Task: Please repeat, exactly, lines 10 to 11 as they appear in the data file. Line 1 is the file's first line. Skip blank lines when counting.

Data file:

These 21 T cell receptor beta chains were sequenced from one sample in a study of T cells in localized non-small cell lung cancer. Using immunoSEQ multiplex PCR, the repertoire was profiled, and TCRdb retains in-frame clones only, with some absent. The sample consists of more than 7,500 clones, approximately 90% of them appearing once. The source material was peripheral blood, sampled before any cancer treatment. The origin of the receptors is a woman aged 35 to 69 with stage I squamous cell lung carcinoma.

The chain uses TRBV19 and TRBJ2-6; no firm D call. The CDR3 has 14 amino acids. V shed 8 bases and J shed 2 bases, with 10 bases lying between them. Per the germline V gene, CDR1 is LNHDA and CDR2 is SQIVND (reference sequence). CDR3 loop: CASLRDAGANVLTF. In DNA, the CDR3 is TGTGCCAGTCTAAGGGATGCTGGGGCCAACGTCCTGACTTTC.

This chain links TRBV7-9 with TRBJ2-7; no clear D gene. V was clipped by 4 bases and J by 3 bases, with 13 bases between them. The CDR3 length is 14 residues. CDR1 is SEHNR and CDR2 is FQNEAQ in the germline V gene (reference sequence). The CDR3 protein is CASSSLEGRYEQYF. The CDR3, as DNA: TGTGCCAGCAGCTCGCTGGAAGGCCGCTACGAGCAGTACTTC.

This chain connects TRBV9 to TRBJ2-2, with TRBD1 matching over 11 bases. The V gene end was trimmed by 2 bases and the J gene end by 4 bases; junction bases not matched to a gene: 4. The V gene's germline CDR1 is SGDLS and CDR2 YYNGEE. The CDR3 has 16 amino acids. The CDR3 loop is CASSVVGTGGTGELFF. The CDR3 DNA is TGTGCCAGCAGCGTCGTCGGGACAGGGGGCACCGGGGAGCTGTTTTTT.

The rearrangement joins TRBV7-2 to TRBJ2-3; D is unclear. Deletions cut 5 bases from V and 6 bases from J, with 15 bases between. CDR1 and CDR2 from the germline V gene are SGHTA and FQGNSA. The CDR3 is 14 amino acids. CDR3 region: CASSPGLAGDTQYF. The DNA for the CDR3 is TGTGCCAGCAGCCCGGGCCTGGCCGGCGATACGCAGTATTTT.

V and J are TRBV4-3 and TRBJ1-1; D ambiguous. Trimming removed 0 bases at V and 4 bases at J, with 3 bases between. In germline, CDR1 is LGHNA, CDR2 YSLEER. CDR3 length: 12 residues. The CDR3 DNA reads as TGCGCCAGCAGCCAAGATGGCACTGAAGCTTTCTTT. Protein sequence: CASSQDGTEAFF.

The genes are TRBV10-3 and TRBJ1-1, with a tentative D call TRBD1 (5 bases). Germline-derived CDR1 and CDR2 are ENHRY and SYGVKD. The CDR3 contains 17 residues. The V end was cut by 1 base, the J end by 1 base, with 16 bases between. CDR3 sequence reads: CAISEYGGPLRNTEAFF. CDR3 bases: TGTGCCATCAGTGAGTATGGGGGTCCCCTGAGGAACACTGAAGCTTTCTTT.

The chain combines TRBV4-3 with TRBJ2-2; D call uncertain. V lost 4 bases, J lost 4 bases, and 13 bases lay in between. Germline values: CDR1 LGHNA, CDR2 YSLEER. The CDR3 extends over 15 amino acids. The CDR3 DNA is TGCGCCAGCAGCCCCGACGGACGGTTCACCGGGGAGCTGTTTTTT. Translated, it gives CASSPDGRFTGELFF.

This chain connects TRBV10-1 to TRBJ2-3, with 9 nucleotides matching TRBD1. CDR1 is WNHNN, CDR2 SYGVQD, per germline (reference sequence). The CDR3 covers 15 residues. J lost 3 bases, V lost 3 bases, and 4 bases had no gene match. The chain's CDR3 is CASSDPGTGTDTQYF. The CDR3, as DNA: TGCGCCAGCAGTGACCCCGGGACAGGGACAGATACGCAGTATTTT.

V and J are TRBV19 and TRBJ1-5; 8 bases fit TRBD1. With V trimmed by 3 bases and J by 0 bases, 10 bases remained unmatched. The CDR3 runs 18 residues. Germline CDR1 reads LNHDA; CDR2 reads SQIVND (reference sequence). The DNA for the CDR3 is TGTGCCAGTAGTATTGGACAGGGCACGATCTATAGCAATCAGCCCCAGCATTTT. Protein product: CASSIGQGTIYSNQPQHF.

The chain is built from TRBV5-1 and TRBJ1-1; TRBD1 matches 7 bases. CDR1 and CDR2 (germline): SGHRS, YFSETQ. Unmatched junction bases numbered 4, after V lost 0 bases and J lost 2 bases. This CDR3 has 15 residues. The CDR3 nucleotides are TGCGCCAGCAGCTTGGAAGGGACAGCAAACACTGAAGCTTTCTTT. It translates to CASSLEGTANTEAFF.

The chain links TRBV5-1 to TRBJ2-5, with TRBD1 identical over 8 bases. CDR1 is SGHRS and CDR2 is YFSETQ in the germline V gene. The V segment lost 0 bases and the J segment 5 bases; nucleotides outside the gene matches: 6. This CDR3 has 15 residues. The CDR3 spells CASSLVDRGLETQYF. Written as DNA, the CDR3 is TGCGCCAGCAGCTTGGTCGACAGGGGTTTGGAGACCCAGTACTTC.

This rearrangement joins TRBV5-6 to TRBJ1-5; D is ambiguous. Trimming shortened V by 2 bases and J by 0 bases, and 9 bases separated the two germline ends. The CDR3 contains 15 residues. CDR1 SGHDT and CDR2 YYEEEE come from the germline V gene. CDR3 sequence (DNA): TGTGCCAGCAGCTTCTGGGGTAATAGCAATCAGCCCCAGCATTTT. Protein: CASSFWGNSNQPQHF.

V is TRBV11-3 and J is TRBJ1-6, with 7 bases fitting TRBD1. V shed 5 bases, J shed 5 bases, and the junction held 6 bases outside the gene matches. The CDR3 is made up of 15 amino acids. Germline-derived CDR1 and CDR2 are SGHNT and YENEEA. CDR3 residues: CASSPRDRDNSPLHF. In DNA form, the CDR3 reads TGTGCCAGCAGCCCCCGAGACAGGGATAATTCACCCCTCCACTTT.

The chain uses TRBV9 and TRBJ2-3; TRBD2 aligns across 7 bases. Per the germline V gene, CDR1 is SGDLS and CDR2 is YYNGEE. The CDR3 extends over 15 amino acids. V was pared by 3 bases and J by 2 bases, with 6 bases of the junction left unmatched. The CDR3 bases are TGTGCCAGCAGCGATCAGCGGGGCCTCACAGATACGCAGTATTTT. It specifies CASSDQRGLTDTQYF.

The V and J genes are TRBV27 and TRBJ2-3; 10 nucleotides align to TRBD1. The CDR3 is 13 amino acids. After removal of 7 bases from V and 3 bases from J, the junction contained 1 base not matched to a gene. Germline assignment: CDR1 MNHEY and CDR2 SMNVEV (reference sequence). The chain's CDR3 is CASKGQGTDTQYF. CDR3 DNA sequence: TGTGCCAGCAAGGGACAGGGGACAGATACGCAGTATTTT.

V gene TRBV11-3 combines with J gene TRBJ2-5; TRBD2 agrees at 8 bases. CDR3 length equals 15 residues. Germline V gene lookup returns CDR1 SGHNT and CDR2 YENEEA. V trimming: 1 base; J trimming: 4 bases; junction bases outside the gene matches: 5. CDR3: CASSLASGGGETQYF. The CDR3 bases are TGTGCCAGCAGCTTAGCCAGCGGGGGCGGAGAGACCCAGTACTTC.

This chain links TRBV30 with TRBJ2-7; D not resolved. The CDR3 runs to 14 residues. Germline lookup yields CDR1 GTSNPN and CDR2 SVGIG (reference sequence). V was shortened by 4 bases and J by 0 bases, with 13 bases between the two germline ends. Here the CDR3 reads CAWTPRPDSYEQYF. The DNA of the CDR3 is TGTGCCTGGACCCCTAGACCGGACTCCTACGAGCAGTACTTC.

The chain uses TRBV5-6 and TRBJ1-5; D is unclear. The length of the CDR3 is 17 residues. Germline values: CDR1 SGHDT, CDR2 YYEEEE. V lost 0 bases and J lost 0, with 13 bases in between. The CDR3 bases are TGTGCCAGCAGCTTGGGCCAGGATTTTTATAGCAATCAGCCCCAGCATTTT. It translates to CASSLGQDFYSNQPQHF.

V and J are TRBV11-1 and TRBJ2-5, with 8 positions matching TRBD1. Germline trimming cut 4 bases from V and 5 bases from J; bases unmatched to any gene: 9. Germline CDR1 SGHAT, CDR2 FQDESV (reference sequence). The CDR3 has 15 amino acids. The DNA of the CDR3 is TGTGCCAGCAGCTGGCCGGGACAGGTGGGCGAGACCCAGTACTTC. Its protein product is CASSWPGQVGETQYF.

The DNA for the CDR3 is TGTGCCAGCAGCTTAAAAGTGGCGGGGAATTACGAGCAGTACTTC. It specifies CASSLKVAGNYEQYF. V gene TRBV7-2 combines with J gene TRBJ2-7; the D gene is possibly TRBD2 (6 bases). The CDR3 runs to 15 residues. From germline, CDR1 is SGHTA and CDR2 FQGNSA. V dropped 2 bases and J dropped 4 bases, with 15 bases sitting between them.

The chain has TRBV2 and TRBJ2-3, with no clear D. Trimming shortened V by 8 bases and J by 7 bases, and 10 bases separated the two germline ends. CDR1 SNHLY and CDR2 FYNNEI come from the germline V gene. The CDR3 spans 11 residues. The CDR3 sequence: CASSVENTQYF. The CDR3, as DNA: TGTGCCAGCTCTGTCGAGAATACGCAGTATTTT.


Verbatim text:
V and J are TRBV19 and TRBJ1-5; 8 bases fit TRBD1. With V trimmed by 3 bases and J by 0 bases, 10 bases remained unmatched. The CDR3 runs 18 residues. Germline CDR1 reads LNHDA; CDR2 reads SQIVND (reference sequence). The DNA for the CDR3 is TGTGCCAGTAGTATTGGACAGGGCACGATCTATAGCAATCAGCCCCAGCATTTT. Protein product: CASSIGQGTIYSNQPQHF.

The chain is built from TRBV5-1 and TRBJ1-1; TRBD1 matches 7 bases. CDR1 and CDR2 (germline): SGHRS, YFSETQ. Unmatched junction bases numbered 4, after V lost 0 bases and J lost 2 bases. This CDR3 has 15 residues. The CDR3 nucleotides are TGCGCCAGCAGCTTGGAAGGGACAGCAAACACTGAAGCTTTCTTT. It translates to CASSLEGTANTEAFF.